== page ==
I was delighted to be asked to write a blog for The Placement Exchange website. My topic was all about being prepared and “doing your homework” for the looming job search. Thanks to Nekesa Straker and the TPE blog for the opportunity to write about researching, while not creeping, on future employers and positions.
If your job search turns out anything like mine, you will hear the advice of “do your research” over and over again. You will hear it so often, it may start to lose its meaning, but doing your homework is often what will set you apart from other candidates. Showing off your research will help convince employers you want their job, not just any job.
- Ask yourself, “What is the university all about?” Community college? Research 1? Liberal arts? HBCU? Religiously affiliated? Urban campus? Showing you have a comprehension of the type of university is the first step to doing your research and showing it off in your cover letter, interviews, and on-campus experience. For example, I have always worked at Jesuit institutions. If a candidate doesn’t mention anything about Jesuit education anywhere in their cover letter, or gives a blank stare during an interview when we ask about their understanding of the Jesuit mission, they will likely not be moving forward in our process.
- Get the basics right. Nothing turns off an employer more than getting small, easy details wrong like the name of the position. Writing “Residence Hall Coordinator” when the job is actually “Hall Director” shows a lack of care and makes an employer wonder if you can bring an attention to detail to the position. Take a moment to check the spelling and titles of search committee members before you fire off a cover letter or thank you note. This means taking your time, and making sure you are applying to jobs in a slow, methodical fashion and not in marathon sessions, because this is often when details get missed. This also means reconsidering your plan to make a template cover letter and simply cut and paste specific details. Employers can smell a template a mile away!
- Think about the resources already at your disposal. Reach out to your network, your professors, your cohort-mates, your mentors, and co-workers to ask if anyone has connections at the university. Even if there isn’t a direct link to the specific department, you can still connect with folks to learn so much! You can gain knowledge about campus culture, student life, what it is like to live in the location, or if there are good support networks for your specific identities.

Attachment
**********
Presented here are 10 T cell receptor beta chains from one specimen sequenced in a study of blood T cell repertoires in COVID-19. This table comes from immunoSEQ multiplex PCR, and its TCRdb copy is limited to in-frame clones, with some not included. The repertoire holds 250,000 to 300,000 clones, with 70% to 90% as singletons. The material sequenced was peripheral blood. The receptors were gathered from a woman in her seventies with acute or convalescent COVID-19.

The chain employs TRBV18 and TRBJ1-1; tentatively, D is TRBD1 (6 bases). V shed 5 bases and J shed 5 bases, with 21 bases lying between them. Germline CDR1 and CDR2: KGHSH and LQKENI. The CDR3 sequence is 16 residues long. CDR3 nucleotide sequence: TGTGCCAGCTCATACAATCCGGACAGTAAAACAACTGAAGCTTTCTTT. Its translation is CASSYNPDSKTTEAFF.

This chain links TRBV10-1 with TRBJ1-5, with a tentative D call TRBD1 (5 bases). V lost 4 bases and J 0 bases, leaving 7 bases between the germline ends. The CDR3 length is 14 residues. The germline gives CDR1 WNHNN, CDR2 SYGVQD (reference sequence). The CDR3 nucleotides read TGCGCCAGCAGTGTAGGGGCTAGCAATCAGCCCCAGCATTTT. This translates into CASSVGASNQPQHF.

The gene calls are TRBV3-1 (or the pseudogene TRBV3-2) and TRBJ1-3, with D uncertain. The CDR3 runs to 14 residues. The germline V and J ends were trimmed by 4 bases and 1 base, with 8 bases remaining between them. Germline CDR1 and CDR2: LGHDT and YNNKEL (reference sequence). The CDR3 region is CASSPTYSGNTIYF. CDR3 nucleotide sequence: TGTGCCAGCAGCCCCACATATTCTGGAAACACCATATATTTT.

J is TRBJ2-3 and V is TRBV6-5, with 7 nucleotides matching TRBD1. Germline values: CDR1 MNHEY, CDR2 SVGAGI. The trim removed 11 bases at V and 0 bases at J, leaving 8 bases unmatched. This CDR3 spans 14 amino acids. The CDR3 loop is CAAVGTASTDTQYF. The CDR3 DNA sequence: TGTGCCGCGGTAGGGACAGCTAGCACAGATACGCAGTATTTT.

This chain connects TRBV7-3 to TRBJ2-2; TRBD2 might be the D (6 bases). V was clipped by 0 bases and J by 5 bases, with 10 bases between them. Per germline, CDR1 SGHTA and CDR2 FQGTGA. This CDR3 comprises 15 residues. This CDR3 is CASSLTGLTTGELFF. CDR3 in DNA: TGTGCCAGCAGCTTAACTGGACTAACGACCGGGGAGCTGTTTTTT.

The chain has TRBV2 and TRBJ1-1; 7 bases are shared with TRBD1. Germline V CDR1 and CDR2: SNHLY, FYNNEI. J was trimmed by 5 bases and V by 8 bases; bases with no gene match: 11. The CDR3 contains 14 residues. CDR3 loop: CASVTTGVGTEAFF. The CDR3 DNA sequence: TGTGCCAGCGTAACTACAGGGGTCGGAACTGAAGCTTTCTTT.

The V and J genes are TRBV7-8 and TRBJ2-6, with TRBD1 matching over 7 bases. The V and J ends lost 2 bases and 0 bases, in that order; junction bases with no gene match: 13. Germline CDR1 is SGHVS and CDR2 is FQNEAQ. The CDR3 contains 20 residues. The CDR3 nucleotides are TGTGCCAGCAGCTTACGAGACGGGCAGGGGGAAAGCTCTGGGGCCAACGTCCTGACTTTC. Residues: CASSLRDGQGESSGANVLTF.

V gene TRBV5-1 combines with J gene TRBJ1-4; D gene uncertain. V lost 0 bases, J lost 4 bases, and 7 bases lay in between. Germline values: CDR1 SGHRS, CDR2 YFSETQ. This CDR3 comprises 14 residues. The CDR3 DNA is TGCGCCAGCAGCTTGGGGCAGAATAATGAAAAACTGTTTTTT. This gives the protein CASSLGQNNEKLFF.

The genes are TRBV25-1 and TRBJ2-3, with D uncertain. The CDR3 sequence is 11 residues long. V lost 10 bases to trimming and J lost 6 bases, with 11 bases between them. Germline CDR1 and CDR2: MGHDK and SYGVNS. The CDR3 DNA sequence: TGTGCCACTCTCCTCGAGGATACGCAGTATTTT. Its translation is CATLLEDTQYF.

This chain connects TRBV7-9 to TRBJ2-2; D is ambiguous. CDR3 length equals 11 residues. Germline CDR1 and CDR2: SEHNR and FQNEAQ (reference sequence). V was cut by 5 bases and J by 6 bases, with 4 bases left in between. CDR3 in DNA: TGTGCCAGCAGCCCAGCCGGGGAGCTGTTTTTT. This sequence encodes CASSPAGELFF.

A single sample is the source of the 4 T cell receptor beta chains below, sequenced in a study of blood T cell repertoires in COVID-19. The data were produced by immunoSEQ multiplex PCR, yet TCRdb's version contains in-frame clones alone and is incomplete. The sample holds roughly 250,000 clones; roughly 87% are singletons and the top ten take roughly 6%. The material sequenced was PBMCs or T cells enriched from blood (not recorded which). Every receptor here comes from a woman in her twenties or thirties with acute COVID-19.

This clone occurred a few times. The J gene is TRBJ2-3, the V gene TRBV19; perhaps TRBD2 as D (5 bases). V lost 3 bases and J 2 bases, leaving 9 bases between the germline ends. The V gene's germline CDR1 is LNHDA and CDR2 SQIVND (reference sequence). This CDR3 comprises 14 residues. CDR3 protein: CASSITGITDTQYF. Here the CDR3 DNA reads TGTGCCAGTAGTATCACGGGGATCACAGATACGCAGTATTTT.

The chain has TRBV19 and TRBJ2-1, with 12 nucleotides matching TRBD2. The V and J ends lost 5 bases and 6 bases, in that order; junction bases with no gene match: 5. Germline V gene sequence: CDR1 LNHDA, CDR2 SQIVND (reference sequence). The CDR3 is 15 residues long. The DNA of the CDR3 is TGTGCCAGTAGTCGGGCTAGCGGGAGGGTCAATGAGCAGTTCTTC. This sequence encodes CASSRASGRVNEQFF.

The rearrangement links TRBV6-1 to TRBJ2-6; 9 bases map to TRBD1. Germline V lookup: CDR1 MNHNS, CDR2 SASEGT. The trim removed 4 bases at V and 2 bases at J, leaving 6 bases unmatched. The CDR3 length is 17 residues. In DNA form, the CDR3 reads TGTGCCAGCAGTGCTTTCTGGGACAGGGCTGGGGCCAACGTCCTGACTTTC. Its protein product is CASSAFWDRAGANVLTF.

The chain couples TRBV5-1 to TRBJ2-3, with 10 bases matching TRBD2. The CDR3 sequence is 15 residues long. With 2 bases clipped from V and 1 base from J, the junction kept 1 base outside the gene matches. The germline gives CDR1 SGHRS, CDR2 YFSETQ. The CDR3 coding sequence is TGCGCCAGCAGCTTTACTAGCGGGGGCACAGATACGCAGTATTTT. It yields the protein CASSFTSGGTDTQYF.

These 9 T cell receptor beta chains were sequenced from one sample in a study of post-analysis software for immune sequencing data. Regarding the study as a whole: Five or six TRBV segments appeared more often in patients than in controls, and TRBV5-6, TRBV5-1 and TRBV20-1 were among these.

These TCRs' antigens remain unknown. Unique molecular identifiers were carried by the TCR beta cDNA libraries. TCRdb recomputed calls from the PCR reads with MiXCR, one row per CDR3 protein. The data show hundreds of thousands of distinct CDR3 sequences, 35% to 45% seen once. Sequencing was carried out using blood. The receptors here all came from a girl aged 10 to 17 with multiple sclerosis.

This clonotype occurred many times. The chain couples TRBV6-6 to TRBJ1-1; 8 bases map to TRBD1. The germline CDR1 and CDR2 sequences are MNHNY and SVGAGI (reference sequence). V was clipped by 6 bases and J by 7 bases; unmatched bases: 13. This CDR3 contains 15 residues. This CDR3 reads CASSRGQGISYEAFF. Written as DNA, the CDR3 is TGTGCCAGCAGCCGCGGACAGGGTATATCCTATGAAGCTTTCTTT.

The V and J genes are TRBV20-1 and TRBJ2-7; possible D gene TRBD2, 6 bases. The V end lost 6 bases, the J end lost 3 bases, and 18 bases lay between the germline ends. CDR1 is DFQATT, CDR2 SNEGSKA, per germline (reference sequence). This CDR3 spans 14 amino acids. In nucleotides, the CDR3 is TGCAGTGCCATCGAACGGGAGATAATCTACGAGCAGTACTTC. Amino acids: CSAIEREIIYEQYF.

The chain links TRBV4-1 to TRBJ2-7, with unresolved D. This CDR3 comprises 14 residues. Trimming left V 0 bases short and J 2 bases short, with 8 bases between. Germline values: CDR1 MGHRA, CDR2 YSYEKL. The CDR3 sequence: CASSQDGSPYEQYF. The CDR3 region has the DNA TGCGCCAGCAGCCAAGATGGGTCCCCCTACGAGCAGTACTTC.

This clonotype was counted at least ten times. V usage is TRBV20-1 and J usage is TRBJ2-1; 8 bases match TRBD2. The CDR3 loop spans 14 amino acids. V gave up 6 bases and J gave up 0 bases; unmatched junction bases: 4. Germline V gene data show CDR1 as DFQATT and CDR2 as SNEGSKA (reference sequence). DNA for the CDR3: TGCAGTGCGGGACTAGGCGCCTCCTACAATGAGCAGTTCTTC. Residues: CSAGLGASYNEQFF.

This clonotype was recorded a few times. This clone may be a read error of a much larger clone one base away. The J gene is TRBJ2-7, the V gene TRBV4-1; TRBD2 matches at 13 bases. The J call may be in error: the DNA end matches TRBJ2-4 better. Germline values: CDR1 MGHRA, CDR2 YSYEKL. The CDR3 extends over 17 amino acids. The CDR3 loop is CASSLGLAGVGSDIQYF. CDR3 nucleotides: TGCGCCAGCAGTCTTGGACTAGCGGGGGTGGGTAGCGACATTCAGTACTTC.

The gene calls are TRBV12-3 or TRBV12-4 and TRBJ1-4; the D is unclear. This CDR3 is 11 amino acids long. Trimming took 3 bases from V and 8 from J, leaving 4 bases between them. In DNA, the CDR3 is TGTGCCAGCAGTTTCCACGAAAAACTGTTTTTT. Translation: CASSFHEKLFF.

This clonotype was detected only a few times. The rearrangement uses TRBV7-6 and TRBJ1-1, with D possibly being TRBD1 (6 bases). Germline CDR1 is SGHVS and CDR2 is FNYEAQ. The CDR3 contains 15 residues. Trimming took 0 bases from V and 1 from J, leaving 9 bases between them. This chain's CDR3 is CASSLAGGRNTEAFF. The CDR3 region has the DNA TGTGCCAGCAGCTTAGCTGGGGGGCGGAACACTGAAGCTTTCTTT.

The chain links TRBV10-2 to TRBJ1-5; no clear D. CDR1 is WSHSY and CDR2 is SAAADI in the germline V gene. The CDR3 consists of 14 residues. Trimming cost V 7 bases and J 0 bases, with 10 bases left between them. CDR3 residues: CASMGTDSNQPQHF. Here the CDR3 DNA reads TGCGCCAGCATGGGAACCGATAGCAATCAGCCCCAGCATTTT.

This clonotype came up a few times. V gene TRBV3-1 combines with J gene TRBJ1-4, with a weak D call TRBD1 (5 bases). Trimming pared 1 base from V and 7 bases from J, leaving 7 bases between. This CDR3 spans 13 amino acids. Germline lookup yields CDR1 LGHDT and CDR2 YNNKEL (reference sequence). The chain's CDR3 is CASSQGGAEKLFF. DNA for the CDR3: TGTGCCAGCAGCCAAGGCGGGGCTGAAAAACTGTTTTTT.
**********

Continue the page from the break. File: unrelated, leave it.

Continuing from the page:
- Social media is your friend, when done in moderation. There are so many online resources for you to access information about the jobs that make your heart flutter. Official and unofficial Twitter, Facebook, and Instagram accounts, LinkedIn profiles, YikYak, SnapChat, university hashtags, student newspapers online, and don’t forget the tried and true departmental website. If you ask a question for which the answer is easily accessible from online resources, it may give the employer pause and wonder if you are serious about the position. Also, I offer a small caveat around online resources. You can be informed and ask thoughtful questions without coming off as a creep. For example, perhaps you notice an interviewer tweeting on a conference hashtag. Don’t ask them how their dinner was with their grad school bestie, but perhaps ask a question about their favorite session they have attended at the conference.
- Find a way to keep yourself organized and a way for this to be sustainable. It is great to have your stuff together during the phone interview season, but if you don’t keep this up during the TPE experience, you could sabotage yourself. One method I found helpful was to compile all of the information about the university, department, and position into a comprehensive folder with tabs. I also created a one-page overview of the most important information as a “cheat sheet” which I could quickly review during time between interviews. This helps keep it fresh and at the forefront of your mind to incorporate all of that hard-earned knowledge into your conversation with the employers. Whether it be note cards, file folders, a Google drive, setting up an Evernote account, or Post-Its, do what works for you to feel centered and as balanced as possible as you go into interview season.
- Allow yourself to be surprised. You should absolutely be prepared, but don’t make the mistake of thinking you know everything about a department or position solely from your extensive research. Ask thoughtful questions and be receptive to the answers. You could find out your dream school isn’t a great fit after all, while an underdog may race to the front of the pack.